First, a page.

A cat trapped Saturday morning by Clovis Animal Control Officer Martin Martinez waits to be transferred to a cage at the Clovis Animal Shelter. CNJ photo: Eric Kluth
By Ben Kessler
Like the man going to St. Ives in the nursery rhyme — whose cats each had “seven kits” — Clovis may soon be overrun with cats.
At least, it will if cat owners don’t take responsibility for their feline friends, animal welfare workers said.
“People get a cat and allow it to roam,” said Martin Martinez of the city’s Animal Control Division. “A female can have three or four litters a year, and if you figure at least six a litter, one cat alone has produced 24 offspring.”
Viki Elkey, a campaign associate for Animal Protection of New Mexico, said one female cat and her offspring potentially can produce 400,000 cats in one year.
The feral cat population in Clovis is also growing, Martin said.
From October 2001 to October 2002, the Animal Control Division picked up 714 cats. From October 2002 to Wednesday, animal control has picked up 844 cats, he said.
Darlene Ray, a member of the Clovis Animal Welfare League, said stray cats are a problem, as much for themselves as for others.
“Indoor/outdoor cats have a life expectancy of roughly six to seven years, but a cat (kept inside) can live to be almost 20.”
“The Humane Society has said cats don’t have to run around outside,” Ray said. “They can be perfectly happy in the house.”
All pet cats should have their shots and be spayed or neutered, Martinez said. But that doesn’t solve the problem caused by cats allowed to roam free.
“They dig in people’s yards, walk on cars. Some people like to put bird feeders out, but then the cats kill the birds,” he said. “Most owners don’t realize they are responsible for any damages their cats cause.
“If a cat who isn’t vaccinated is allowed to run loose, they can get sick from other cats, then the cats can spread whatever they have,” Martinez said.
And the risks to the cats include being run over, being attacked by dogs and other cats and drinking antifreeze. Cats seem to love antifreeze but it can be fatal, he added.
Louisa Maestas, a supervisor at the City of Clovis Animal Control division, said people may not be aware of the restrictions cat owners are required to observe.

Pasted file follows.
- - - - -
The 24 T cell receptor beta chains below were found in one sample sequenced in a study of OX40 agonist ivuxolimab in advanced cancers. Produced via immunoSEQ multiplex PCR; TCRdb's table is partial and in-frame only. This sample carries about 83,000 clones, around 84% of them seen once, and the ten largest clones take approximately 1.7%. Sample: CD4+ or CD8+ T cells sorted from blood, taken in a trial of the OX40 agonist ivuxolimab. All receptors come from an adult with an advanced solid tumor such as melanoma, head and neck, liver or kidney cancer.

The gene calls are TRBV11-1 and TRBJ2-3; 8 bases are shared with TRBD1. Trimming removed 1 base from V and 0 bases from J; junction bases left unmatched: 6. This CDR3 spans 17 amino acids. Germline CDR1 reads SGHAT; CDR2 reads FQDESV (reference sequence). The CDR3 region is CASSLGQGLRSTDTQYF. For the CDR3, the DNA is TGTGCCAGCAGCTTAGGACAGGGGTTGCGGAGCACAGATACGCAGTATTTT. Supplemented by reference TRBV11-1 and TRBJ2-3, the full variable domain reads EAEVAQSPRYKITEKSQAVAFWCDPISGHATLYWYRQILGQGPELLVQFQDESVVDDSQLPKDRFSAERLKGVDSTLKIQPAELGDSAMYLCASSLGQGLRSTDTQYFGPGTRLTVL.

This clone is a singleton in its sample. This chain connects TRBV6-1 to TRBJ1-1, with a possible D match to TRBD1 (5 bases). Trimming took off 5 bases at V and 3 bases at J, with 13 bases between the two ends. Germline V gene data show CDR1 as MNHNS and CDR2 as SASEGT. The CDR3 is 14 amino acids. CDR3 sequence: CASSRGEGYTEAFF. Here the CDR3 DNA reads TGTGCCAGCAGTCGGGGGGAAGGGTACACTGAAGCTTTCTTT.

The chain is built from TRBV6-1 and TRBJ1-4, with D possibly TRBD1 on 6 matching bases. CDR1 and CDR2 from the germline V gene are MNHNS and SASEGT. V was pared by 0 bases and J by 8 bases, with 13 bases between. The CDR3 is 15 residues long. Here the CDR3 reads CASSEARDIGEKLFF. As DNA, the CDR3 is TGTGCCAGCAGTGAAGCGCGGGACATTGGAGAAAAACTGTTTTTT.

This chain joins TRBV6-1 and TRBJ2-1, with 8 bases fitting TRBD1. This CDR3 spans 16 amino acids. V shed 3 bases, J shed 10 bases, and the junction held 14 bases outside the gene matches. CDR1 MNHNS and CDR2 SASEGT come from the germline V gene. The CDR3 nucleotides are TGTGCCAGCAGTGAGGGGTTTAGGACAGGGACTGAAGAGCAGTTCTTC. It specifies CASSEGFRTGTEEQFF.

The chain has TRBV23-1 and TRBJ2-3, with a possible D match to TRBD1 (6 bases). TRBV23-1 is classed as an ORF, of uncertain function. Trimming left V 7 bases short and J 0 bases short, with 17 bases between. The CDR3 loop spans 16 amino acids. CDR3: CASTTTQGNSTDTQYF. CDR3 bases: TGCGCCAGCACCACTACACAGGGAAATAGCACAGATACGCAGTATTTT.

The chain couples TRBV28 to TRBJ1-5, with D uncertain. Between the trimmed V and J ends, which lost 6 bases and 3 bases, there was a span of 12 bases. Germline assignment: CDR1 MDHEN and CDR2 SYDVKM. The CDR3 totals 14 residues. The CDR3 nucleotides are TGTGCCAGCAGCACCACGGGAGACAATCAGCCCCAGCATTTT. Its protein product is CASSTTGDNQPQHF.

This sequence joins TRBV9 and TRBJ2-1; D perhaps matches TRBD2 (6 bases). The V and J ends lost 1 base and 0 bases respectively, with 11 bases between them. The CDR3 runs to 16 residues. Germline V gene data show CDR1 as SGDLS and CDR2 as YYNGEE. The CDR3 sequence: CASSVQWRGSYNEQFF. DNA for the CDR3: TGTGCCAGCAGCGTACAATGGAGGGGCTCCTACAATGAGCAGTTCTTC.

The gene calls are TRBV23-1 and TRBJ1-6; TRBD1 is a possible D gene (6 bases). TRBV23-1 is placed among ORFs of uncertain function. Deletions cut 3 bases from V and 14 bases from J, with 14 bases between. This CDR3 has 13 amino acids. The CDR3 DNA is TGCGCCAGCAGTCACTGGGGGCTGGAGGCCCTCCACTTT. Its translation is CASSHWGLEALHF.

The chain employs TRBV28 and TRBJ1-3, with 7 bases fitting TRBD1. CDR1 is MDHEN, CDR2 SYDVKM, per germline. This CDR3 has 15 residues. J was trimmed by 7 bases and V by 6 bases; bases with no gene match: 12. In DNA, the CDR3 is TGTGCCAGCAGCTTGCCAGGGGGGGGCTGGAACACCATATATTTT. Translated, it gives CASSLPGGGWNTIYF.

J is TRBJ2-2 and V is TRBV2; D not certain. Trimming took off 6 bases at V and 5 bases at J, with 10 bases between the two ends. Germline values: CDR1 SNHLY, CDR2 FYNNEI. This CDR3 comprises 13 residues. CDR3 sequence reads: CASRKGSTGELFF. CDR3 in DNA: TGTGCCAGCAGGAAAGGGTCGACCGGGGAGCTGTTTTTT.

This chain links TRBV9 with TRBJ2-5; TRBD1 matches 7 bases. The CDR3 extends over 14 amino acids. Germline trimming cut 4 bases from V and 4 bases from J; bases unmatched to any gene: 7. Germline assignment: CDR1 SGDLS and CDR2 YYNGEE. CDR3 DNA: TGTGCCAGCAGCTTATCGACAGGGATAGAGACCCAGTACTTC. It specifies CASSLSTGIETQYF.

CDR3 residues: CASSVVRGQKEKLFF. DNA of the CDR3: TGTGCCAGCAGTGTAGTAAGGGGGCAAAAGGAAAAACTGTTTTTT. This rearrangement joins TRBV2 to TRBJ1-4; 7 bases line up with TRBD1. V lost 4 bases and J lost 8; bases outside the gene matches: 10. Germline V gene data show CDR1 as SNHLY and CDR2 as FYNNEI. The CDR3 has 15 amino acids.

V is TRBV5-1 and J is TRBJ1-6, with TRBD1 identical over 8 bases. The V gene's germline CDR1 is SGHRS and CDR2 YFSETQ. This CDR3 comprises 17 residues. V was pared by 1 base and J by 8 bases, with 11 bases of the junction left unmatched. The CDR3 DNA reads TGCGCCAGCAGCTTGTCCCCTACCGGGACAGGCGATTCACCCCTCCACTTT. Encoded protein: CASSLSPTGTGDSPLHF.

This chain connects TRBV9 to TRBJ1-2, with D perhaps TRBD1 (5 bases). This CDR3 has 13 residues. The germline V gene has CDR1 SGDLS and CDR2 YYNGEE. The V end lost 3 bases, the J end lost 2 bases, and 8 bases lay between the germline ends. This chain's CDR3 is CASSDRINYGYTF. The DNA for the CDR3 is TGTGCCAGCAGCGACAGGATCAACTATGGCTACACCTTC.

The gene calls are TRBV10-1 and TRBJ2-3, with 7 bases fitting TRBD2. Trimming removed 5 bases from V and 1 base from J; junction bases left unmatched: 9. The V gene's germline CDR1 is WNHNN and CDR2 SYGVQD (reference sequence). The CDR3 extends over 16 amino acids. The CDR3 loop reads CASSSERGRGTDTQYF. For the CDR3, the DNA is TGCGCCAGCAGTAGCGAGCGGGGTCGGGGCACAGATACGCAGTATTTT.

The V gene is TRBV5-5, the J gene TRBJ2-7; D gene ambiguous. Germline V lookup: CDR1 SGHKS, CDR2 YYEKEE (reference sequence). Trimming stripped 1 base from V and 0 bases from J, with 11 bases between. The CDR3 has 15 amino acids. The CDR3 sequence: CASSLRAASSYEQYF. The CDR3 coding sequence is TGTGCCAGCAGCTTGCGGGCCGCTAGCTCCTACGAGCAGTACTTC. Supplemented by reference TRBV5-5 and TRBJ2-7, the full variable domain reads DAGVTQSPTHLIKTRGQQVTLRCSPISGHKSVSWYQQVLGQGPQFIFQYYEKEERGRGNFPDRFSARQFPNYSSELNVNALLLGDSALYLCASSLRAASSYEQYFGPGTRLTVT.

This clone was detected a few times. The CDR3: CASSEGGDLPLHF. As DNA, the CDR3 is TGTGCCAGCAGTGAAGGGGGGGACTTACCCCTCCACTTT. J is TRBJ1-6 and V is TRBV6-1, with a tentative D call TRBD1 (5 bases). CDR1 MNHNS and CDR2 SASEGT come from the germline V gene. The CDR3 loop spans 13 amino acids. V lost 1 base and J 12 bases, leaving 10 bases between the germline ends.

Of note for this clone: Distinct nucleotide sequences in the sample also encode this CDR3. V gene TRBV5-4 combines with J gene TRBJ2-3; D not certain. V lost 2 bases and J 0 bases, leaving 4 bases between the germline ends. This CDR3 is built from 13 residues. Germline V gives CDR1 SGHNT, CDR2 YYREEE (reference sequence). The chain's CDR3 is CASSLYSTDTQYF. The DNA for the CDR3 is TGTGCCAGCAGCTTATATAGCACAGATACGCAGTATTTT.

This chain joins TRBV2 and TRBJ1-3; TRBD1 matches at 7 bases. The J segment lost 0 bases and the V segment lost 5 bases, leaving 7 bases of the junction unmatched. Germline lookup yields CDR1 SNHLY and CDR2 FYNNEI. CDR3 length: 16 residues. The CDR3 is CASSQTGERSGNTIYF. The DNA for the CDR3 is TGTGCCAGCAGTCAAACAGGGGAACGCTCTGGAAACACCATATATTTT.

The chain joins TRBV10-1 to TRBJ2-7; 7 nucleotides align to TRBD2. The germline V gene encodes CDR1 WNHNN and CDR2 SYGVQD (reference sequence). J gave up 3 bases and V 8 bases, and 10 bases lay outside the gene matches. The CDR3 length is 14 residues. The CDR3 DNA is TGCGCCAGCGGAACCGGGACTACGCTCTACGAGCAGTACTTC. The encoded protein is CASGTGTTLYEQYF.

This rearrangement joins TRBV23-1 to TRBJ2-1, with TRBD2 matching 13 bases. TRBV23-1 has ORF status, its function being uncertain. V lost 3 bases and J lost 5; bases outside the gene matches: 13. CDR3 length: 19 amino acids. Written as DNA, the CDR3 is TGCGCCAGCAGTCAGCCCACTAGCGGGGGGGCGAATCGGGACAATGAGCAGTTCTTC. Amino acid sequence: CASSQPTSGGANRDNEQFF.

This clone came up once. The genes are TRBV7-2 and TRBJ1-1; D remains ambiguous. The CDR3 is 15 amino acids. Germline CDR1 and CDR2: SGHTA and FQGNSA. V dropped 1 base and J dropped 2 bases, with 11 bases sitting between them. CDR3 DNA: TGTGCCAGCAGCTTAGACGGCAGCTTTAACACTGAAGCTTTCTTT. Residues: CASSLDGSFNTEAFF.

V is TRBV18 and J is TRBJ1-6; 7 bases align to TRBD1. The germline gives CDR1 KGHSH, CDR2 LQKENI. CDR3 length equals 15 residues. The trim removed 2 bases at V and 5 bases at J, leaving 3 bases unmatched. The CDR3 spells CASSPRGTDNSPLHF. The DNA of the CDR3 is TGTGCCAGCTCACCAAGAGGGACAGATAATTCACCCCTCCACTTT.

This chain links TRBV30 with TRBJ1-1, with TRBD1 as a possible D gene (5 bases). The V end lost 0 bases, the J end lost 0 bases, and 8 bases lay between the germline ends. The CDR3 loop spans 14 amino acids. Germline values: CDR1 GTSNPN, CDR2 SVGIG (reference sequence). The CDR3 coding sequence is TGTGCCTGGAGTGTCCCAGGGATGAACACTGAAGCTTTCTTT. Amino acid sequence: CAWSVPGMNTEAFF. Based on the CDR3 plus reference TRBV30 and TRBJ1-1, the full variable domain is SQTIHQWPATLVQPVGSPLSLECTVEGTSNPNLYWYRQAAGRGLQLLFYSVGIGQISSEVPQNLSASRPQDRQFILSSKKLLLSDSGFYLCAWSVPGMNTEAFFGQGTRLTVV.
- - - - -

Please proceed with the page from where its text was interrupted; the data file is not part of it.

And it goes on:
“Keeping cats in control and not allowing them to run loose is a city ordinance,” she said. “Cats are only allowed outside if kept on a leash or in control of the owner.”
Martinez said the men and women of the Animal Control Division hear both sides of the cat story.
“We have cat owners who say their cat stays in the yard, but it gets caught a few blocks away,” he said. “After they reclaim the cat, I’ll be darned if the cat isn’t back outside again the next day.”
The Clovis Animal Control division supplies traps for stray cats, at a $25 deposit, even though some cat owners feel this is an injustice.
“I hear people complain it isn’t fair that others can use baited traps to capture their cats,” Martinez said. “But, if the cat wasn’t already on someone else’s property, they wouldn’t have an excuse to come get the trap.”
Cats finding their way to Animal Control are kept for three days, Martinez said.
“After that, we try to adopt them out or they are euthanized,” he said.
Of the 844 cats brought in to animal control since October, 268 were euthanized, he added.
The solution Martinez proposes for cat control can be summed up in one word: responsibility.
“If people are going to own a cat, they should keep it in their yard,” he said. “If (cat owners) have a little enclosed patio or something, it helps keep the cats under control and keeps them from climbing under the (house). Owners could even make a little chicken coop for them.
“The other big thing is, of course, spaying and neutering,” he said.